I am a very observant person and find inspiration in many places – mostly from my travels but it can also be in a painting that I see in an exhibition or in a nicely arranged bunch of flowers.

I very much like experimenting by placing some of the plates from my china cabinet on top of some of my different tablecloths and think about combinations. I mix and match a lot, don’t like to follow trends or fashions. I prefer to follow my heart and my own instinct.

I had a go at designing “The Collection by Myvintagecorner”, including several designs of tableware. Although it was my first incursion in the world of design it was very successful. The pieces were all limited Editions.

I may consider Part II in a while.

A plate designed by Pepa and part of My Vintage Corner Collection

Pepa Yuste Madrid Home

Pepa Yuste Madrid Apartment

Pepa Yuste Madrid Apartment

pepa yuste madrid apartment

Thanks so much, Pepa!

For more information visit http://www.instagram.com/myvintagecorner

Shell Grottos

There’s something very appealing and quite fascinating about a shell grotto (at least for me!) These follies were a popular feature of British country house in the 17th and 18th centuries. It suited the Baroque and Rococo styles (which used swirling motifs similar to sea shells) and often represented the mimicry of architectural features from the Italian Renaissance (themselves copies from Classical times).

The idea of a grotto was originally a means to enhance a dank undercroft, or provide an antechamber before a piano nobile, but later it became a garden feature independent of the house, sometimes on the edge of a lake, with water flowing through it.

The grotto of Linderhof CastleThe grotto of Linderhof Castle

Early grottos were mainly of the shell grotto type, mimicking a sea-cave, or in the form of a nymphaeum. The shells were often laid out in strict patterns in contemporary decorative styles used for plasterwork and the like. Later there was a move towards more naturalistic cave-like grottoes, sometimes showing the early influence of the Romantic movement.

shell grotto in Pontypool, WalesShell grotto in Pontypool, Wales

The first recorded shell grotto in England was at Whitehall Palace; James I had it built in the undercroft of the Banqueting House in 1624, but it hasn’t survived. Two years later the Duke of Bedford had a shell room built at Woburn Abbey, featuring shell mosaics and carved stone. This, and another at Skipton Castle, built in 1627, are the only surviving examples from the 17th century.

The ornate ceiling of Woburn Abbey's shell grotto The ornate ceiling of Woburn Abbey's shell grottoWoburn Abbey’s shell grotto (Images via The English Home Magazine)

grotto goodwoodThe Grotto or Shell House, Goodwood House, Goodwood, Chichester. Nestling in the grounds of Goodwood House, is a glorious Shell House, the product of 7 years work, c.1738-1748, by Sarah Lennox, 2nd Duchess of Richmond (1705-1751), and her daughters, Caroline Fox (1723-1774) and Emily Kildare (1731-1814). It is likely that they had the help of specialist craftsmen and panels may have been worked on in the house. In total there are over 500,000 shells collected worldwide.

Shell grottoes were an expensive luxury: The grotto at Oatlands Park cost £25,000 in 1781 and took 11 years to build; and at Fisherwick Park the Marquess of Donegall spent £10,000 on shells alone in 1789. The Grotto at Margate has 2000 square feet of mosaic, using some 4.6 million shells.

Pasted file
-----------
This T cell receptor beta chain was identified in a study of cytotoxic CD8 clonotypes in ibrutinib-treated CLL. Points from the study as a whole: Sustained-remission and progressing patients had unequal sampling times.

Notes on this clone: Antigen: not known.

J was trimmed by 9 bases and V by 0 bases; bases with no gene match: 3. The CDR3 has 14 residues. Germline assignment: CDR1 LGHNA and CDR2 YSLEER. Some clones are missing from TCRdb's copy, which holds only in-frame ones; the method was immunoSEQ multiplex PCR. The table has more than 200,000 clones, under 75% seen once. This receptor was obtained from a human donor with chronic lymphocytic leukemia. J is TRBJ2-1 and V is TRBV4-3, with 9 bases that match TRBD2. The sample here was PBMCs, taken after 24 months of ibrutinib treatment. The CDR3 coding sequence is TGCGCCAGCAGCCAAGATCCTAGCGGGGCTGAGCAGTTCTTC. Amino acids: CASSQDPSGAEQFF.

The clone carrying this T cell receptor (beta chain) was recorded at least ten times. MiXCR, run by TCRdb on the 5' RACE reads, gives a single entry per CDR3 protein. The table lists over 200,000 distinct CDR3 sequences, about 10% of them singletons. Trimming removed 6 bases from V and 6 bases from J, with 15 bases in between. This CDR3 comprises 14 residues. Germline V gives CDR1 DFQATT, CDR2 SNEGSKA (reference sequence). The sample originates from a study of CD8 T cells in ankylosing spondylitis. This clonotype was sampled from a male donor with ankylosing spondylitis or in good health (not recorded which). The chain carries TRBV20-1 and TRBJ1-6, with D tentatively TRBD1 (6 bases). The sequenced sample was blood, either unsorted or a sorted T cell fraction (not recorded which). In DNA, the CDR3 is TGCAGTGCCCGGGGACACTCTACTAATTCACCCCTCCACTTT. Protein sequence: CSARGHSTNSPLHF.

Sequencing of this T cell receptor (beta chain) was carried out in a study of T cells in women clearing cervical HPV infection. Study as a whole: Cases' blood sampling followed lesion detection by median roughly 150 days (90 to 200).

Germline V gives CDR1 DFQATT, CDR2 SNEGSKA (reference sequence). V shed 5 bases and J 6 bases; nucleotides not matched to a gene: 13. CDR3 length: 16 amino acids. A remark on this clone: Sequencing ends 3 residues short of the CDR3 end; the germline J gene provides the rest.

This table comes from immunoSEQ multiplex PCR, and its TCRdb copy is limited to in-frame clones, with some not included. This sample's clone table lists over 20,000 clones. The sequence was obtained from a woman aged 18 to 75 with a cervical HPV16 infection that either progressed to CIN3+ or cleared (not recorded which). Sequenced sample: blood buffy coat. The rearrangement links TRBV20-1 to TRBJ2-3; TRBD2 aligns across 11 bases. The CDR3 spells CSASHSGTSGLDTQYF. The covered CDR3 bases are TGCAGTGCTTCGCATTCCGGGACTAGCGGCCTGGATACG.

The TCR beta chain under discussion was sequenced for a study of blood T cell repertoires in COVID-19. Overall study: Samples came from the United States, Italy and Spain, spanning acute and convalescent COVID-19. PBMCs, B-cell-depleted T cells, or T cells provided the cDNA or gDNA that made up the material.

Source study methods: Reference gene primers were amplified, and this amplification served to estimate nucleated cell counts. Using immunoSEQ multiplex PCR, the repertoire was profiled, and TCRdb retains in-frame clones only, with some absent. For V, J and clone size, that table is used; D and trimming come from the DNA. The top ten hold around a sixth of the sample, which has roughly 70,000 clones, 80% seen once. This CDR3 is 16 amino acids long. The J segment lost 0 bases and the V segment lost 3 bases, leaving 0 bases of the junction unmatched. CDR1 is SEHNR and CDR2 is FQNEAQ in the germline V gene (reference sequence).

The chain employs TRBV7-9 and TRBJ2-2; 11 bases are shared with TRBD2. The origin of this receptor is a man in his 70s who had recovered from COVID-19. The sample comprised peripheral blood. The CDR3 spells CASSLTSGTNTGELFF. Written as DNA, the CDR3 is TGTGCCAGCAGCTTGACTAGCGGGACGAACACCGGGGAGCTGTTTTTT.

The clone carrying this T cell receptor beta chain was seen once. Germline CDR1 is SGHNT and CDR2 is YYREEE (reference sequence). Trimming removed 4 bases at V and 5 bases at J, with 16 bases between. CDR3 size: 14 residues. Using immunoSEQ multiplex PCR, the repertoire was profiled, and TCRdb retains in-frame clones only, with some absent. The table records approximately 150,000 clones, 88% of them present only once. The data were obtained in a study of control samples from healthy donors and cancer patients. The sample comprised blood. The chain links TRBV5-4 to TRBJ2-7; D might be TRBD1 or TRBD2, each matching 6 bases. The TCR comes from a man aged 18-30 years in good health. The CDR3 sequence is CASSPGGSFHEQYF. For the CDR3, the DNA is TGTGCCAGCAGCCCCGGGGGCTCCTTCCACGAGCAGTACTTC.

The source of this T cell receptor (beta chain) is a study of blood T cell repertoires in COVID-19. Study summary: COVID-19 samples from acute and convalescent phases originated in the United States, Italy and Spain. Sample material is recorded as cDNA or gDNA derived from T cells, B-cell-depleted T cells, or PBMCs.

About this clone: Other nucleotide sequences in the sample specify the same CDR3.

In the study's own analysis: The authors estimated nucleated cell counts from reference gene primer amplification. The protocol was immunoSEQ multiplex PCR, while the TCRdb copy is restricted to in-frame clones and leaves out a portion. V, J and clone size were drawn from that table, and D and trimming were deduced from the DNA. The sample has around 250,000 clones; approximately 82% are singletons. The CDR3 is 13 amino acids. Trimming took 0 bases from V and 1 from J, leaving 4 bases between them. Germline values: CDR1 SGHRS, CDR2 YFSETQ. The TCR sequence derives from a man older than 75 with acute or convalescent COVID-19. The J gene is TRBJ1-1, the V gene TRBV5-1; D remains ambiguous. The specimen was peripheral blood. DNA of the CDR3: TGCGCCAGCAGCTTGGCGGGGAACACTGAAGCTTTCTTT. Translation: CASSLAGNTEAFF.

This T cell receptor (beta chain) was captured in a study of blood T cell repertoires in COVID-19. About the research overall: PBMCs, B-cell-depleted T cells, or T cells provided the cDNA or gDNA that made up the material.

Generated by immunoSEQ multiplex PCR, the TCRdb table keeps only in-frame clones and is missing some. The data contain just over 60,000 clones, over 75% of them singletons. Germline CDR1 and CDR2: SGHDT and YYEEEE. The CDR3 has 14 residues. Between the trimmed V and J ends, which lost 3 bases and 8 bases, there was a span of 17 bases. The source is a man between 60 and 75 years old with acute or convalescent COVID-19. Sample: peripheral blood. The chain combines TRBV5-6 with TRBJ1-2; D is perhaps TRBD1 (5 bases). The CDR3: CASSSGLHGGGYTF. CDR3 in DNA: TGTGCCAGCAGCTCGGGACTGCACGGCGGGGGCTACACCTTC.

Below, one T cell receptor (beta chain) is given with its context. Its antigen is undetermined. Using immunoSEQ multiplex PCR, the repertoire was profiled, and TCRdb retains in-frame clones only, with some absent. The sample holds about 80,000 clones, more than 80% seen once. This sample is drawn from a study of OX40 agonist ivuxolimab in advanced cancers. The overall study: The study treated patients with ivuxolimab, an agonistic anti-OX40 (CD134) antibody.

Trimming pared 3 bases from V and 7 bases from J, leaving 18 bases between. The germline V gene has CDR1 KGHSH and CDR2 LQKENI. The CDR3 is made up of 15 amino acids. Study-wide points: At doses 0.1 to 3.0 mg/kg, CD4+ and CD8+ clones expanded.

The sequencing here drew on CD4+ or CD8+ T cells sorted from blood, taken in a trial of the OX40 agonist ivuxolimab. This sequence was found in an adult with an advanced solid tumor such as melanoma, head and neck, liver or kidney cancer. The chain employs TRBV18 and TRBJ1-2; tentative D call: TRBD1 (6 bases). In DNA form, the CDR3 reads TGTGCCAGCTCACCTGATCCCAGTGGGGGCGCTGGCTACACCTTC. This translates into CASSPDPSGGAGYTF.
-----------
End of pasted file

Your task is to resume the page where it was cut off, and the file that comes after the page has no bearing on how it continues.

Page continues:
shell grotto margate

shell grotto margateMargate’s Shell Grotto was  discovered in 1835, but its age and purpose remain unknown

By the end of the 18th century, fashion had moved on to more naturalistic cave-like structures, like the weathered rock and crystal “Crystal Grotto” at Painshill in Surrey, before falling out of favour altogether. Many were demolished or have fallen into disrepair, but some 200 grottos of all types are known to have survived in some form in the UK.

Hampton Court House Shell GrottoThe Shell Grotto at Hampton Court Palace. It was described by David Garrick in a poem entitled “Upon a certain Grotto near Hampton” by a Tenant of the Manor, dated 22 July 1769:
A Grotto this, by Mortal Hand!
O no – we tread in fairy Land,
‘Tis raised by Mab’s enchanted Wand,
So rare, so elegant, so bright,
It dazzles, while it charms the sight.

Sea shell thatched cottage at Rambouillet 1773 Sea shell thatched cottage at Rambouillet 1773

Sea shell thatched cottage at Rambouillet 1773Shell Thatched Cottage at the Château de Rambouillet (Found on Andrew Hopkins Art Blog)

Follies and Grottoes Barbara JonesFollies & Grottoes, Barbara Jones, 1953

george oakes grotto George Oakes Grotto in his Kent house. Clive Boursnell/©Country Life Picture Library.

cildenweg shell house

The Cilwendeg Shell House Hermitage a remarkable ornamental grotto, and a rare survival in West Wales. It was built in the late 1820s by Morgan Jones the Younger, who inherited the Cilwendeg estate upon the death of his uncle and created the Shell House in his uncle’s honour. This extraordinary woodland retreat was conceived in the picturesque taste of the era, and in addition to serving as a grateful tribute to the elder Jones, it was used by his family as a cool amusement in the summer months and a contemplative reading room in the depths of the winter.

Blott Kerr Wilson, photographed while restoring the hermitage at Cilwendeg Shell HouseBlott Kerr Wilson, photographed while restoring the hermitage at Cilwendeg Shell House

More images of Cilwendeg Shell House and other projects by shell artist Blott Kerr Wilson found on her website.

cilwendeg shell house

cilwendeg shell house

cilwendeg shell housecilwendeg shell house

blott kerr wilson shell artist

blott kerr wilson shell artist

blott kerr wilson shell artistBlott Kerr Wilson

Another shell artist I love is Linda Fenwick, I featured Linda’s work on my blog a few years ago (you can read the post here)